AVG is not immune...
.
.
Windows Insider MVP 2017-2018
Microsoft MVP Reconnect 2016
Microsoft MVP Consumer Security 2007-2015 kO7xOZh.gif
Member of UNITE, Unified Network of Instructors and Trusted Eliminators

If I have been helpful & you'd like to consider a donation, click 38WxTfO.gif

#6 cat1092

cat1092

    Bleeping Cat


  • BC Advisor
  • 6,875 posts
  • OFFLINE
  •  
  • Gender:Male
  • Location:North Carolina, USA
  • Local time:05:28 PM

Posted 25 November 2014 - 11:40 PM

Yes, there was the infamous McAfee update that left hundreds of thousands of mostly business computers crippled, and as a result of, many still doesn't trust the brand. 

 

I recall it happening, and we were discussing the issue on a Windows 7 forum, but time must be flying, didn't realize it was in 2010. This hasn't been forgotten, and though many Dell systems ships with a 1 year subscription to the full McAfee suite, it's often among the first items removed from new computers. Trust is earned, and hard to rebuild after such major disasters that affected not only the many businesses with the brand installed, but lets not forget, these businesses had millions of customers, and there were disruptions of service at many. Time may heal wounds, but it's going to take a lot longer than 4 years to bury that breach.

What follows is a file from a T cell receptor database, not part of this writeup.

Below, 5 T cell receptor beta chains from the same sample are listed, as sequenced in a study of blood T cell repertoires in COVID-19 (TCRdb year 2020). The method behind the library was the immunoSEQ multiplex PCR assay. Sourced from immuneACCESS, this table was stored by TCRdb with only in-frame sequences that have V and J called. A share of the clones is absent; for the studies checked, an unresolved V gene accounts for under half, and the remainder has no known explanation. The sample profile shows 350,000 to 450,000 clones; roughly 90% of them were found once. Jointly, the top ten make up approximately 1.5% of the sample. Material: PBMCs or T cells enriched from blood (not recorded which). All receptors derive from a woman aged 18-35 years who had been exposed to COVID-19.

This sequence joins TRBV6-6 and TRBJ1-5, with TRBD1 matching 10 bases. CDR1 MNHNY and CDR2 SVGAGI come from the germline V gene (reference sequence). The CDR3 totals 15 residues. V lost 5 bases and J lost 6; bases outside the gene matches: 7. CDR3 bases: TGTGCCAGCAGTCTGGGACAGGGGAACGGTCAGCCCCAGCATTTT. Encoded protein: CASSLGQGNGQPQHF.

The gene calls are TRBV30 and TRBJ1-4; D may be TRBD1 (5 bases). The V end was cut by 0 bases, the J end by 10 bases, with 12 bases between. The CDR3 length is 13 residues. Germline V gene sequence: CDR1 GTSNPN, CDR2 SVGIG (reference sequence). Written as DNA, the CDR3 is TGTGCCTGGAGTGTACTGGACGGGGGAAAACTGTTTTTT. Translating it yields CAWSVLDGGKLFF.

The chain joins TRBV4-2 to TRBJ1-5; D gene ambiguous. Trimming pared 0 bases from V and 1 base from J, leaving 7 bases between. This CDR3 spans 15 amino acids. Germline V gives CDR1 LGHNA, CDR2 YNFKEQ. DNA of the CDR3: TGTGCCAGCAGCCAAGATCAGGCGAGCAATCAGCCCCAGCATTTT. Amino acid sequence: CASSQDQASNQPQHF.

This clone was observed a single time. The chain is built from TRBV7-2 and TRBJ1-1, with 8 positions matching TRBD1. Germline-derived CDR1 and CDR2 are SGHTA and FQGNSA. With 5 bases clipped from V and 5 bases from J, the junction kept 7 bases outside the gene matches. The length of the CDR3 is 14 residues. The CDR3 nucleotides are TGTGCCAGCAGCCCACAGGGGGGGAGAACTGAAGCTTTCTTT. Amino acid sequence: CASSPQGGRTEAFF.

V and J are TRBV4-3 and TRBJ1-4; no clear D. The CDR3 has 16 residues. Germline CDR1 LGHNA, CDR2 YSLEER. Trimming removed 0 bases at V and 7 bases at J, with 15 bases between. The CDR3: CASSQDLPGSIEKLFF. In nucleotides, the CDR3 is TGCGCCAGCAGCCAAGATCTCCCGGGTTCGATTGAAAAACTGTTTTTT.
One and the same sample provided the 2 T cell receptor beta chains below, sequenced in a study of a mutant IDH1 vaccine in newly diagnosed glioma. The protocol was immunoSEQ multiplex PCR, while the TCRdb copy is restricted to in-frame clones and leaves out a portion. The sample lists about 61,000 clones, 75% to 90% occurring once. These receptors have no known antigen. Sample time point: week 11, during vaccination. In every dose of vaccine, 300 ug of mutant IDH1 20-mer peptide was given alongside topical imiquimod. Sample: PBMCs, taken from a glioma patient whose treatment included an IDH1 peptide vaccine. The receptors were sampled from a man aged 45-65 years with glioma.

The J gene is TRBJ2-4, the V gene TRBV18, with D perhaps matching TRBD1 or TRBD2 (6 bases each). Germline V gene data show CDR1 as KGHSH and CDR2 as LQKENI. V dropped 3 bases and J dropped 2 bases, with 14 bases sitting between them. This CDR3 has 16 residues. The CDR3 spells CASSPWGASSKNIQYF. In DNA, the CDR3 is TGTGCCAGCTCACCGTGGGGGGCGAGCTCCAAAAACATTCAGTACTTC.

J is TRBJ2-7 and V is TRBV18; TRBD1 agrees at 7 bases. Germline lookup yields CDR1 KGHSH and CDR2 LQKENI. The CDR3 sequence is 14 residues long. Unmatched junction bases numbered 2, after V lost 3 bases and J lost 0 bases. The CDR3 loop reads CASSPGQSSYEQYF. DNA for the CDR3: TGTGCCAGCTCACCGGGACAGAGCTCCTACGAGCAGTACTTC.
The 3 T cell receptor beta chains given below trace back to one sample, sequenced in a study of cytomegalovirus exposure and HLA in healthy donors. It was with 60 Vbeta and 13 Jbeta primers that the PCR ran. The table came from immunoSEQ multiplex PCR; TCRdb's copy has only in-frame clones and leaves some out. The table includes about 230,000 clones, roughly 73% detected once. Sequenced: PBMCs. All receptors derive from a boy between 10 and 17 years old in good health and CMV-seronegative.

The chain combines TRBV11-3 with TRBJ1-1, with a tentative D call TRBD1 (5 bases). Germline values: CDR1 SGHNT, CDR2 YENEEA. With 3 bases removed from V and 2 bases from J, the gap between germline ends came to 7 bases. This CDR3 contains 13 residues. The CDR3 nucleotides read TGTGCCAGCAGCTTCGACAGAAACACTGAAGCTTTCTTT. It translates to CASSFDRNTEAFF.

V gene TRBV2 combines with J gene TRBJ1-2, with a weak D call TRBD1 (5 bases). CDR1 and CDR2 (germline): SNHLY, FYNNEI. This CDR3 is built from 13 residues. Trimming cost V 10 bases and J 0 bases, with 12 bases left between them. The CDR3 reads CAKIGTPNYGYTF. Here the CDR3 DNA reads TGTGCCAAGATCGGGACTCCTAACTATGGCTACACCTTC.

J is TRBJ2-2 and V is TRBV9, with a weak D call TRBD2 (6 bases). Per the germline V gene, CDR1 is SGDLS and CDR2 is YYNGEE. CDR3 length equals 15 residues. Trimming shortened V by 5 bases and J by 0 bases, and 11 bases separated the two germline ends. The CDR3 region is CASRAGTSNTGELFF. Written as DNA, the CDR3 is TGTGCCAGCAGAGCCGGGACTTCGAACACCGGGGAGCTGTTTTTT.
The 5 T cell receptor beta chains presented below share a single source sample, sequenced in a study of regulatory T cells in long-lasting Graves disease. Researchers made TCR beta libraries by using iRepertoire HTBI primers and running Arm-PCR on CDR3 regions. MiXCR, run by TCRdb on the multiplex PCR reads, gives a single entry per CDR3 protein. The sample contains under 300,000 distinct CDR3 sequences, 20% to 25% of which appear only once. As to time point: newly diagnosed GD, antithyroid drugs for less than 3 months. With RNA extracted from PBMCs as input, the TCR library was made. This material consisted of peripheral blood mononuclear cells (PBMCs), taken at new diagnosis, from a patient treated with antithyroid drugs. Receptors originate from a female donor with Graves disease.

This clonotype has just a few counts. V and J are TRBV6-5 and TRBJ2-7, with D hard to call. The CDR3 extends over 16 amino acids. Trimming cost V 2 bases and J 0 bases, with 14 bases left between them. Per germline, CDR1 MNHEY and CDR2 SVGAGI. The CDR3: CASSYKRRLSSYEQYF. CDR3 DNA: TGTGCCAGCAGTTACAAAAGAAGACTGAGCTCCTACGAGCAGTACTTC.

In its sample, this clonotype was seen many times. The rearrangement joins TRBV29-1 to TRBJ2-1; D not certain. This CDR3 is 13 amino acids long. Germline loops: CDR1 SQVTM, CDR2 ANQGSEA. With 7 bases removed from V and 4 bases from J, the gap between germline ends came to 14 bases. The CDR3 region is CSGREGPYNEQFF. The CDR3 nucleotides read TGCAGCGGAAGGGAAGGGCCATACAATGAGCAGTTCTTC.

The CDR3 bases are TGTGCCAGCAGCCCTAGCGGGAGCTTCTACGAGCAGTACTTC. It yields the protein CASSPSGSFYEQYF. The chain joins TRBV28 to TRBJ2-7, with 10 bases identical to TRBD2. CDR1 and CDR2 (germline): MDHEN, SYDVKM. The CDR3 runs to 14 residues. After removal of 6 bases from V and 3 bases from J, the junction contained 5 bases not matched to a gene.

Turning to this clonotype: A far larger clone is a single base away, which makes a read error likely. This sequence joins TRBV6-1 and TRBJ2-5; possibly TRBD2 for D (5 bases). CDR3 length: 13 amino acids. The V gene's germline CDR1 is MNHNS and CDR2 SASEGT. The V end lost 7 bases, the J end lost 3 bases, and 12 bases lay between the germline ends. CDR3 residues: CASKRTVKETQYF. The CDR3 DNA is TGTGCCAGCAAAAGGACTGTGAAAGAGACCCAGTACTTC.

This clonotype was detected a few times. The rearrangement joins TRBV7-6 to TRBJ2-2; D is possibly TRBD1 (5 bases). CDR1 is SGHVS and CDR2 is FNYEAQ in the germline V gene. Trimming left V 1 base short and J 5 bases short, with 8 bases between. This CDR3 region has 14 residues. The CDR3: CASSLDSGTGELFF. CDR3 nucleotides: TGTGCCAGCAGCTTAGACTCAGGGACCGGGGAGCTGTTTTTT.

http://www.computerworld.com/article/2517412/security0/flawed-mcafee-update-paralyzes-corporate-pcs.html

 

In more recent times, the popular anti-malware software, Malwarebytes, had their troubles with a botched update that affected thousands of users last year. 

 

http://www.dailytech.com/Botched+Malwarebytes+Security+Update+Cripples+Thousands+of+Computers/article30380.htm

 

Fortunately, I wasn't online when this took place, or was on a Linux MInt install, and had I not been looking up the McAfee incident, would have never known it. I credit the folks at Malwarebytes.org for not letting a repeat of that 2010 incident happen, by quick response they not only stopped the update & further bleeding, also the good name of their organization remained intact.